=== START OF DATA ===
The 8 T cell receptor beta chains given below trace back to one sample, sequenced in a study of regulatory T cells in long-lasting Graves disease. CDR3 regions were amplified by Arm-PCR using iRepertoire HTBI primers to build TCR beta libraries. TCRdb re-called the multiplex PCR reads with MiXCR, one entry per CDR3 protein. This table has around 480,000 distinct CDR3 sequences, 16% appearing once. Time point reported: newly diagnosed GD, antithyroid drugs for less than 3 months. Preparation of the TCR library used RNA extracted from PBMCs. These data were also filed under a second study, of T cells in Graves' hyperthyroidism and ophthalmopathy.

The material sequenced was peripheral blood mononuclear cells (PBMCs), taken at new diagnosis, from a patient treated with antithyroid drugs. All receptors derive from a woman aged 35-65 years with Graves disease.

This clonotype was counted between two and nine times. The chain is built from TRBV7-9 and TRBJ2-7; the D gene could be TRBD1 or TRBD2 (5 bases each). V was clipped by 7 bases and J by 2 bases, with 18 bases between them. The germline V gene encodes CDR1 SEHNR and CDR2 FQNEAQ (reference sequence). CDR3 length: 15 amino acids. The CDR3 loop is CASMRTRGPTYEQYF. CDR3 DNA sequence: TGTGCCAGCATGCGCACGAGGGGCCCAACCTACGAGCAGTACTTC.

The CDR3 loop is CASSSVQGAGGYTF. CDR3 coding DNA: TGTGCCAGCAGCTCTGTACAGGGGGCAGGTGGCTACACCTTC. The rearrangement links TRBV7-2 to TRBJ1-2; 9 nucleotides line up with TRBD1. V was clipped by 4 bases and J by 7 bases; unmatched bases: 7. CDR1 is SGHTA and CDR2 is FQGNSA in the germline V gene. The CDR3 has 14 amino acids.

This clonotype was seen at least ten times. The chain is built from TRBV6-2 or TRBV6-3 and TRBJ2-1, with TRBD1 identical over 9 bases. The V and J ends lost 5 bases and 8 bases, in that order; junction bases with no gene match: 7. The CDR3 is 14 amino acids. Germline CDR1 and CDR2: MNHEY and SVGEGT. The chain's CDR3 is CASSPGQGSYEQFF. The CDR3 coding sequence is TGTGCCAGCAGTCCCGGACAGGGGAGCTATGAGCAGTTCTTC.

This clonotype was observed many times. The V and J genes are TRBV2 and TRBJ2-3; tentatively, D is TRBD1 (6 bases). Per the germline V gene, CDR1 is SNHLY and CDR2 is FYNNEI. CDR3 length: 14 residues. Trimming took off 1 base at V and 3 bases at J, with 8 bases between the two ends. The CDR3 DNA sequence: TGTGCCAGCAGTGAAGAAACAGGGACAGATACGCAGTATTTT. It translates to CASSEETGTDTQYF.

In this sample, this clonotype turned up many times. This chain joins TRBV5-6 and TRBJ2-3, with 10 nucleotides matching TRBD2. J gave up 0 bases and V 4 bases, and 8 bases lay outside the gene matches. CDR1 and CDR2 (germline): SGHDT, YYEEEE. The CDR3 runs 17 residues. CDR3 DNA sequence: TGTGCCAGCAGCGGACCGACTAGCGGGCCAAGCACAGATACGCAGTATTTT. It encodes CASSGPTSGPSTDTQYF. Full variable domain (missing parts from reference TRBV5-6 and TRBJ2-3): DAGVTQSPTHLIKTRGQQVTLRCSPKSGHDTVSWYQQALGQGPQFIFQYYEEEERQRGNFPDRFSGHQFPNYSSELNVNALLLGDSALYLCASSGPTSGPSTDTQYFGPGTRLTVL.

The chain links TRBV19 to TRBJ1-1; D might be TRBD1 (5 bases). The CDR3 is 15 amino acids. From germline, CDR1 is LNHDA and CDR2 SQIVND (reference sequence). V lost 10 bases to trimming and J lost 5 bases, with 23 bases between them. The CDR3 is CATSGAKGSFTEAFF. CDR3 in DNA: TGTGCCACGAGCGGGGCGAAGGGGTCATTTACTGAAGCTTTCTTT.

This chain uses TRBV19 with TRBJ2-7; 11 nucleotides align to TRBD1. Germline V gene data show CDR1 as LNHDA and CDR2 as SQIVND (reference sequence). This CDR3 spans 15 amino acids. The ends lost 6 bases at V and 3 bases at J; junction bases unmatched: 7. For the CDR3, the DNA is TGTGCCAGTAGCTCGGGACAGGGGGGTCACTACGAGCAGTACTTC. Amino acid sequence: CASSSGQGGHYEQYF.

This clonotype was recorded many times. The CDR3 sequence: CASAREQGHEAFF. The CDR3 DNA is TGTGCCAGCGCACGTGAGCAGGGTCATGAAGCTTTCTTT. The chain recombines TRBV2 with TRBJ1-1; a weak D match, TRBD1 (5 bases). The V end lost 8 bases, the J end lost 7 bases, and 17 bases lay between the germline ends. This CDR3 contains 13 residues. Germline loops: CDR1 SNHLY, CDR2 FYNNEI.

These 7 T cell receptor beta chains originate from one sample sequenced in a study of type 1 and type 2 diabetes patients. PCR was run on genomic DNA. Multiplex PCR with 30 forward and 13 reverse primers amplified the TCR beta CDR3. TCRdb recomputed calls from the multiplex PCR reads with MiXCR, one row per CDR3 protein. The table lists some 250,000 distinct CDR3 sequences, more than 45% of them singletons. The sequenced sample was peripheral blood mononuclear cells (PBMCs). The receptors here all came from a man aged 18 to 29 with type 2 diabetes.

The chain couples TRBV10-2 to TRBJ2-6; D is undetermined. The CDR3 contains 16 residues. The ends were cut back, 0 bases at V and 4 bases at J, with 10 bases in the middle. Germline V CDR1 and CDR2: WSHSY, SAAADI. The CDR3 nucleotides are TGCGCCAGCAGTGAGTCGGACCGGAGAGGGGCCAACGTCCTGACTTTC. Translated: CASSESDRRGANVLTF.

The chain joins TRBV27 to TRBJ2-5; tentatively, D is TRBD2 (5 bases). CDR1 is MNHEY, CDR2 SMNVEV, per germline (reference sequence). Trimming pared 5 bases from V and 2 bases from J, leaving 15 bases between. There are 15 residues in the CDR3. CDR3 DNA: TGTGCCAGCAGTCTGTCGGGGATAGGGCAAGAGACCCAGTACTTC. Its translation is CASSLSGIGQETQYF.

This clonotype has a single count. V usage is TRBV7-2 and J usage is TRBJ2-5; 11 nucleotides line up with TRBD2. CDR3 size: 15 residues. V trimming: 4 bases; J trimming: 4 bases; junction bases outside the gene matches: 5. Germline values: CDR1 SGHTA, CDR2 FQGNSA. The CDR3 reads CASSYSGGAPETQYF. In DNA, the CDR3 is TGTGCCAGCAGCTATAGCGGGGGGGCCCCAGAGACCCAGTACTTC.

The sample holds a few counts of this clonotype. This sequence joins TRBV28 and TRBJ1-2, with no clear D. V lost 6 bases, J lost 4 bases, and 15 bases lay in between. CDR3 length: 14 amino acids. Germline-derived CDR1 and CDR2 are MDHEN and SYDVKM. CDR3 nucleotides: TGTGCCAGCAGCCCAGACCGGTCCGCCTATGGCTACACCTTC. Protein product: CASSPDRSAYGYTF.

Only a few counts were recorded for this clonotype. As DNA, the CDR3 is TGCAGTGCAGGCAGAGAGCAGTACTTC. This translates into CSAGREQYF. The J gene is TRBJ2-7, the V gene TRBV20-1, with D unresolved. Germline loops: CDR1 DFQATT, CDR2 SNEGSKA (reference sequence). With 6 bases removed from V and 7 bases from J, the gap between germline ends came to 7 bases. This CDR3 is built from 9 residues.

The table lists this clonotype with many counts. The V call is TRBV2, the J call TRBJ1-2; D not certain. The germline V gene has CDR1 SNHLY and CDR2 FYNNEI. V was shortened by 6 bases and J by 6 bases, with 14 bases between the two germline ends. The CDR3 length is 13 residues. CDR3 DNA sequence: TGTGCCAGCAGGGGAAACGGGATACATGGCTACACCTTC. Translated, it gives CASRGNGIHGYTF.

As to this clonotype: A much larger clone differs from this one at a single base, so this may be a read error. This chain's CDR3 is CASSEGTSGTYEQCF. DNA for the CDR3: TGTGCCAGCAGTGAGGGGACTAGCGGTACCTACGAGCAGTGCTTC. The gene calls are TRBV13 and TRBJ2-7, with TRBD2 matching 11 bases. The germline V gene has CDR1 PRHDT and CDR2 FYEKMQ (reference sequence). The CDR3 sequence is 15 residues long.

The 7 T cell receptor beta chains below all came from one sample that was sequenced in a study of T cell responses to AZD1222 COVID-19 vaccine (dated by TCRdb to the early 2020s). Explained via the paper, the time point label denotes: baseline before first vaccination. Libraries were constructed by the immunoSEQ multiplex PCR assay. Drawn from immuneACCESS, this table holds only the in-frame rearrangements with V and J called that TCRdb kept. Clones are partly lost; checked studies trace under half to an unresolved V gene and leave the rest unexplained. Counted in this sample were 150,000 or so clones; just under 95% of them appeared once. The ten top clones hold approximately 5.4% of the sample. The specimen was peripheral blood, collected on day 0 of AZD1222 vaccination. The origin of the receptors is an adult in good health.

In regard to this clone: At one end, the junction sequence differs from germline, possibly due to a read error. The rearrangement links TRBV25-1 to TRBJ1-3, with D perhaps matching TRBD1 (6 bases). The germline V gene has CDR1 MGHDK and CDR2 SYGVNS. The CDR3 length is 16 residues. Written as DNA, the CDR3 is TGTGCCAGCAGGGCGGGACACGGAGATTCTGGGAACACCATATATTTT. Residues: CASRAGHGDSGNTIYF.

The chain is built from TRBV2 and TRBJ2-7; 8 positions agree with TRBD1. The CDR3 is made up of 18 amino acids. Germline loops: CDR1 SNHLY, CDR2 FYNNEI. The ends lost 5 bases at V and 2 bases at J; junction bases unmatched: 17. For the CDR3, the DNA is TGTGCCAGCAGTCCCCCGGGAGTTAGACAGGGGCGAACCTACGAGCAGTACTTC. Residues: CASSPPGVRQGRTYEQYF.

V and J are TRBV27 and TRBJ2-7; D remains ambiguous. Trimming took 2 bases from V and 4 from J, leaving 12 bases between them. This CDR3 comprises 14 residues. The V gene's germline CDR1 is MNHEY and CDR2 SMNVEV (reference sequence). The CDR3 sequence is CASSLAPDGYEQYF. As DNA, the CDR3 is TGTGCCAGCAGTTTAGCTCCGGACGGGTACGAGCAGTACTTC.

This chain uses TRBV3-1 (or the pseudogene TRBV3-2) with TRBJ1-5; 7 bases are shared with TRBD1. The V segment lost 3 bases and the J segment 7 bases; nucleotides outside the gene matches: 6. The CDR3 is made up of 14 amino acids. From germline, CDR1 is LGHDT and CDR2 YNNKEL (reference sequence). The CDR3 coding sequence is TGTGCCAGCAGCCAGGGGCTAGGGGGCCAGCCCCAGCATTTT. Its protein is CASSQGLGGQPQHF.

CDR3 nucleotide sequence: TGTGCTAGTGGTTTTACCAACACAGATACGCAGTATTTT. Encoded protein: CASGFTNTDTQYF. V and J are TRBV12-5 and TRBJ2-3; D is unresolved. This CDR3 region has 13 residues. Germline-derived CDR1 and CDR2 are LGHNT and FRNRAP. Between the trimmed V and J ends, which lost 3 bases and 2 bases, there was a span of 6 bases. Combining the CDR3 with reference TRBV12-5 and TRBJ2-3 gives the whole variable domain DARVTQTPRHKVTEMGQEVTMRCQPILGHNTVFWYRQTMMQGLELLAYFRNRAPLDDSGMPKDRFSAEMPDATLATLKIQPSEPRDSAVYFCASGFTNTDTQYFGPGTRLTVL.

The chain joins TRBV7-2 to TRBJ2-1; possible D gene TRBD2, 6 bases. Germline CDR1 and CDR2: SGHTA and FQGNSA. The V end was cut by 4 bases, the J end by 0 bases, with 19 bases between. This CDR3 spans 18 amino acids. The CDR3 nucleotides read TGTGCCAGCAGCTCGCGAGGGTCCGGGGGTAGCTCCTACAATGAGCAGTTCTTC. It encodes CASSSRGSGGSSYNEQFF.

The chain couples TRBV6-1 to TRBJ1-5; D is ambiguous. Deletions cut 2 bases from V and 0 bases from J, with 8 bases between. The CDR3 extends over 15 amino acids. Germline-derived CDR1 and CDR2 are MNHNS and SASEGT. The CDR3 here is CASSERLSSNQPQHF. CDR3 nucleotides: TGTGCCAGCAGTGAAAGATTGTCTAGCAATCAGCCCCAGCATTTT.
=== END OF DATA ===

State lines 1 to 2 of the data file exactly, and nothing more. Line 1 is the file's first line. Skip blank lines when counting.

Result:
The 8 T cell receptor beta chains given below trace back to one sample, sequenced in a study of regulatory T cells in long-lasting Graves disease. CDR3 regions were amplified by Arm-PCR using iRepertoire HTBI primers to build TCR beta libraries. TCRdb re-called the multiplex PCR reads with MiXCR, one entry per CDR3 protein. This table has around 480,000 distinct CDR3 sequences, 16% appearing once. Time point reported: newly diagnosed GD, antithyroid drugs for less than 3 months. Preparation of the TCR library used RNA extracted from PBMCs. These data were also filed under a second study, of T cells in Graves' hyperthyroidism and ophthalmopathy.

The material sequenced was peripheral blood mononuclear cells (PBMCs), taken at new diagnosis, from a patient treated with antithyroid drugs. All receptors derive from a woman aged 35-65 years with Graves disease.